There's an interesting bit of product placement in the new updated cinematic version of "Journey to the Center of the Earth" the original 1864 novel by Jules Verne.
If ever there was a movie that urges kids to read books, it's this one.
In fact, the film's youngest hero (Josh Hutcherson) repeatedly laments that he never got around to "Journey to the Center of the Earth" when it was a summer-reading assignment.
The movie spins off the premise that the book was not a novel but a chronicle of real-life experiences, as advocated by a cult of believers known as "Vernians."
Thus, this 21st century "Journey to the Center of the Earth" is neither an adaptation of the book nor a remake of the 1959 movie (later remade a couple of times for TV).
Actually, there are so many cliffhangers that Harrison Ford should be starring. "Indiana Jones at the Center of the Earth," perhaps?
There's even a mine-car thrill ride that suspiciously resembles the one in "Temple of Doom." Look for it soon at a theme park near you.
There's also a riff on "Jurassic Park." Maybe Steven Spielberg should get a piece of the action.
But at its, um, "center," is Brendan Fraser (where's he been?), who makes a decidedly more hapless hero than Ford running and screaming and cracking wise in a way that may remind you of his "Mummy" flicks. (He'll also be running and screaming and cracking wise in yet another "Mummy" movie two weeks from today.)
This "Journey to the Center of the Earth" actually features the book as a character of sorts, a guide to the adventures encountered by the film's intrepid trio (Fraser, Hutcherson and Anita Briem).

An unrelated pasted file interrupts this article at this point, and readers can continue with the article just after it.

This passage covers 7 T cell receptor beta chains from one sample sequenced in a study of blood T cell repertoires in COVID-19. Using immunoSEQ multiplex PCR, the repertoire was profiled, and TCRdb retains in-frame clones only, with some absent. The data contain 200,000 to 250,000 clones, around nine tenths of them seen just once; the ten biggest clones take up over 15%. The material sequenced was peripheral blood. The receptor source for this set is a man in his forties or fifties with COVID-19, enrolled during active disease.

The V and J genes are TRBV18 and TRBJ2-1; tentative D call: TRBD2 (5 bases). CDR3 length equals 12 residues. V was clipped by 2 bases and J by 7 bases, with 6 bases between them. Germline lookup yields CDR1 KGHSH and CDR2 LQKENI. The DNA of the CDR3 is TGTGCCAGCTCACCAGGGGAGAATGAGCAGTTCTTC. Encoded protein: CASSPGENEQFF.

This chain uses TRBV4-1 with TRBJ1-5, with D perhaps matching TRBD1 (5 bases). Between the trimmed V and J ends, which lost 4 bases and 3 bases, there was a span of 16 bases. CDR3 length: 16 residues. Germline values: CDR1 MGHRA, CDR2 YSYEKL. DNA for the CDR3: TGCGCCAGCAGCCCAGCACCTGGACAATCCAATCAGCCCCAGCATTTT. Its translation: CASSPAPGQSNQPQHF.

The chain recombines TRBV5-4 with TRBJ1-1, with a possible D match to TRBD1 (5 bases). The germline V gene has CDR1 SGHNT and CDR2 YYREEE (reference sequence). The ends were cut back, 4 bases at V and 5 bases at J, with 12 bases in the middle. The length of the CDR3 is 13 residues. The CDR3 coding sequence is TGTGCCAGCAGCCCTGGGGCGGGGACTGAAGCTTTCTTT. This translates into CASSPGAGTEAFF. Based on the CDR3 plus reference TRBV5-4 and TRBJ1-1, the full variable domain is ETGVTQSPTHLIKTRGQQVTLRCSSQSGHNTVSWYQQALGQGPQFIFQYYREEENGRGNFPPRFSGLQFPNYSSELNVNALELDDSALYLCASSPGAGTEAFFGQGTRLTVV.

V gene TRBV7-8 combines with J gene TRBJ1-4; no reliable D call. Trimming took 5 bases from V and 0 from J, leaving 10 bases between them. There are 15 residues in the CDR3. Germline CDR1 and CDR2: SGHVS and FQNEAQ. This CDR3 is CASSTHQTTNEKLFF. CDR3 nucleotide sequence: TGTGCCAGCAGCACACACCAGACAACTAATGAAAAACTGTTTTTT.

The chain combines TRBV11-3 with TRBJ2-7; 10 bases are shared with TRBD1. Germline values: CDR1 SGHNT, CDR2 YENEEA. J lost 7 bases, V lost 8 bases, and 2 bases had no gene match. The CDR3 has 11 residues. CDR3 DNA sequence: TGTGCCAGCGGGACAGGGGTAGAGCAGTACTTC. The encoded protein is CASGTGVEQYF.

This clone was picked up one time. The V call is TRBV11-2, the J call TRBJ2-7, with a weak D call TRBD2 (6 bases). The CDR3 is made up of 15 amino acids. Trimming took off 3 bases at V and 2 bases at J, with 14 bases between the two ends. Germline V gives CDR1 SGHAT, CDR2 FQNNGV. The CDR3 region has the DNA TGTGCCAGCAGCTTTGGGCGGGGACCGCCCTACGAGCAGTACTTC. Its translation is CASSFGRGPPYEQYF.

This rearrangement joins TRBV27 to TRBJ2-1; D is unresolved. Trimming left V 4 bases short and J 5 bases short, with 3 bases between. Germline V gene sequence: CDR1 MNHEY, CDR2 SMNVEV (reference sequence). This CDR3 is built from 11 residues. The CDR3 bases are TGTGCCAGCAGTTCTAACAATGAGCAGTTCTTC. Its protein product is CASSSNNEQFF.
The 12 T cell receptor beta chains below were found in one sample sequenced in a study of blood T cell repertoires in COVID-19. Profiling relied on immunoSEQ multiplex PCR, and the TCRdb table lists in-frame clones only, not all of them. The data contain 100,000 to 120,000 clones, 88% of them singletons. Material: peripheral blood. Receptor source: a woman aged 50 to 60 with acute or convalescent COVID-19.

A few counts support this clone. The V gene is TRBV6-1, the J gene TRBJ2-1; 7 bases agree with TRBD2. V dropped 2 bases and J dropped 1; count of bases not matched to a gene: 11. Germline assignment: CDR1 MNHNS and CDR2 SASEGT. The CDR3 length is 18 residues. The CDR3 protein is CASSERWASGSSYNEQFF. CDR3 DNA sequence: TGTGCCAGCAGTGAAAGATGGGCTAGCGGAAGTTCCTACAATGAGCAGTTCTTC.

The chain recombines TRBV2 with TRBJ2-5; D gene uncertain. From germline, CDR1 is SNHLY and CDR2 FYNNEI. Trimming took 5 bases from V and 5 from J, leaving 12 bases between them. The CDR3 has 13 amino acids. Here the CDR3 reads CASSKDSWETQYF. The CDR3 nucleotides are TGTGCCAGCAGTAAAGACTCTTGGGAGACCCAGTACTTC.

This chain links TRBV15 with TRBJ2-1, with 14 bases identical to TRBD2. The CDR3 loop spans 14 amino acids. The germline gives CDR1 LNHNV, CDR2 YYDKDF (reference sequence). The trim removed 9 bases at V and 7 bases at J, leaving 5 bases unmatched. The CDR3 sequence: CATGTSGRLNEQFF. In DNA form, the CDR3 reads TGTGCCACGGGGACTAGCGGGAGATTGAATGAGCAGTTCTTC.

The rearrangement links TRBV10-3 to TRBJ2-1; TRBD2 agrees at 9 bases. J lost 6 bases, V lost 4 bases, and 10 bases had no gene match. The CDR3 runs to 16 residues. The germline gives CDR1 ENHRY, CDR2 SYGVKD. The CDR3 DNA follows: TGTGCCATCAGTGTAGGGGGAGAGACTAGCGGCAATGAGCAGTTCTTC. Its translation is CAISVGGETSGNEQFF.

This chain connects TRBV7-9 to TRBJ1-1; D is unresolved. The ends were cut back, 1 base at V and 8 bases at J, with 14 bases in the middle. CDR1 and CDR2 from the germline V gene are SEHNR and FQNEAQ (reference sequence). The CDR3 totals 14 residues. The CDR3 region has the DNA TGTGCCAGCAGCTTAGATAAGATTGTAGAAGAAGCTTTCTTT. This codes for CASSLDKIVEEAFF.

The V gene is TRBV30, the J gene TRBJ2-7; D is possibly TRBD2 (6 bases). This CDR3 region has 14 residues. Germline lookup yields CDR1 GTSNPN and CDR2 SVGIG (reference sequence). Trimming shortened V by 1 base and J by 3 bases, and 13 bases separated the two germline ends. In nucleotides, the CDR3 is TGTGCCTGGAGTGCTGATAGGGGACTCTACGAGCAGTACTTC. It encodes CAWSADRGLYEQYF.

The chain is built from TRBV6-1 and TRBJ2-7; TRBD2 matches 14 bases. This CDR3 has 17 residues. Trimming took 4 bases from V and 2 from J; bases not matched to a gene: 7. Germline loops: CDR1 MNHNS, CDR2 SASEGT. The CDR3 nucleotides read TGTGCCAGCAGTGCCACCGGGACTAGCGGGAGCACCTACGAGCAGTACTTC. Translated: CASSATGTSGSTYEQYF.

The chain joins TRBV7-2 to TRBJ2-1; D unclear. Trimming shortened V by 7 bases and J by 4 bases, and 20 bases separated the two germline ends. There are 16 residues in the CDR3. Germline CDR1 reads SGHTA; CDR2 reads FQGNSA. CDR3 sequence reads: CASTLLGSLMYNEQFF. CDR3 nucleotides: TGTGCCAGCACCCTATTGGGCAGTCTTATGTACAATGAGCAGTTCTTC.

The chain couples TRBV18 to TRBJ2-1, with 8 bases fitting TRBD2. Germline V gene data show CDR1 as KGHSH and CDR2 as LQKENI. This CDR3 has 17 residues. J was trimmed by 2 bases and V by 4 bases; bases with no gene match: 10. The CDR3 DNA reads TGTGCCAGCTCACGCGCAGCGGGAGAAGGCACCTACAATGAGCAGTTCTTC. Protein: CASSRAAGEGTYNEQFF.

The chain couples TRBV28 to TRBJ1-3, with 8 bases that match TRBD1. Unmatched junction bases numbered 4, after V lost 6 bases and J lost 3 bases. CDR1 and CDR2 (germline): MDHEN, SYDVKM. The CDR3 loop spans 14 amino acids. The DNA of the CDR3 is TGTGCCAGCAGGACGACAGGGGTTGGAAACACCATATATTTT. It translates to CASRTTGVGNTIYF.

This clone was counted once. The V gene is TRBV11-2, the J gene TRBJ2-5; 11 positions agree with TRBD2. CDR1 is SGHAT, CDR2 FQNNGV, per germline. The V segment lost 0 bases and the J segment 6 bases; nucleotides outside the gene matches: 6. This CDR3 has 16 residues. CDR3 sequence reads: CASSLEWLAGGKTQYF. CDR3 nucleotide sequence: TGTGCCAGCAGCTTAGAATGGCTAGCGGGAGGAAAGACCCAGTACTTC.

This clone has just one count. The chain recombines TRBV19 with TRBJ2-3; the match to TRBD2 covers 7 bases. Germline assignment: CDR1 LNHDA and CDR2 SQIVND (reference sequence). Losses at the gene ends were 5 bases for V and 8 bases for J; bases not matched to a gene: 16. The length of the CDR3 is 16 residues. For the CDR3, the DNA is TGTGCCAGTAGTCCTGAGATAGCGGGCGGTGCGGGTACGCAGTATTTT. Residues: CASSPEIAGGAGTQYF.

The book contains Vernian notations that lead the way to a little-explored world where they meet up with fluorescent bluebirds, a T. rex ("with skin," as Fraser notes), leaping mutant piranhas and weather that may have you wondering if Al Gore has been underground lately.
And to top it off, it's in 3-D ... in selected theaters, that is. In one of those twists of fate that has history repeating itself, the latest in film technology isn't available everywhere because many theaters aren't quite up to speed.
The same thing happened when sound debuted. And CinemaScope. And stereo. And 3-D ... the first time! A lot of theaters weren't prepared when those innovations (gimmicks?) surfaced, either.
If you want to understand why birds fly toward the camera, why floating rocks drift toward the audience or why we see someone spit water toward the screen (twice!), you really should seek out a 3-D screening. (Although you'll also pay more for the ticket.)
And before we get too picky about how the dialogue and plotting could be wittier and the characters could use some embellishing, let's remember that this is a kids film.
Hollywood is aiming "Kit Kittredge: An American Girl" (based on a doll) squarely at young girls and "Journey to the Center of the Earth" (based on a book) squarely at young boys. (Although girls will enjoy "Journey" and boys will enjoy "Kit.")
Both are better for youngsters than the myriad movies based on video games and comics.
You do remember books, right? Words typeset on paper? They tell stories? They're shelved in libraries?
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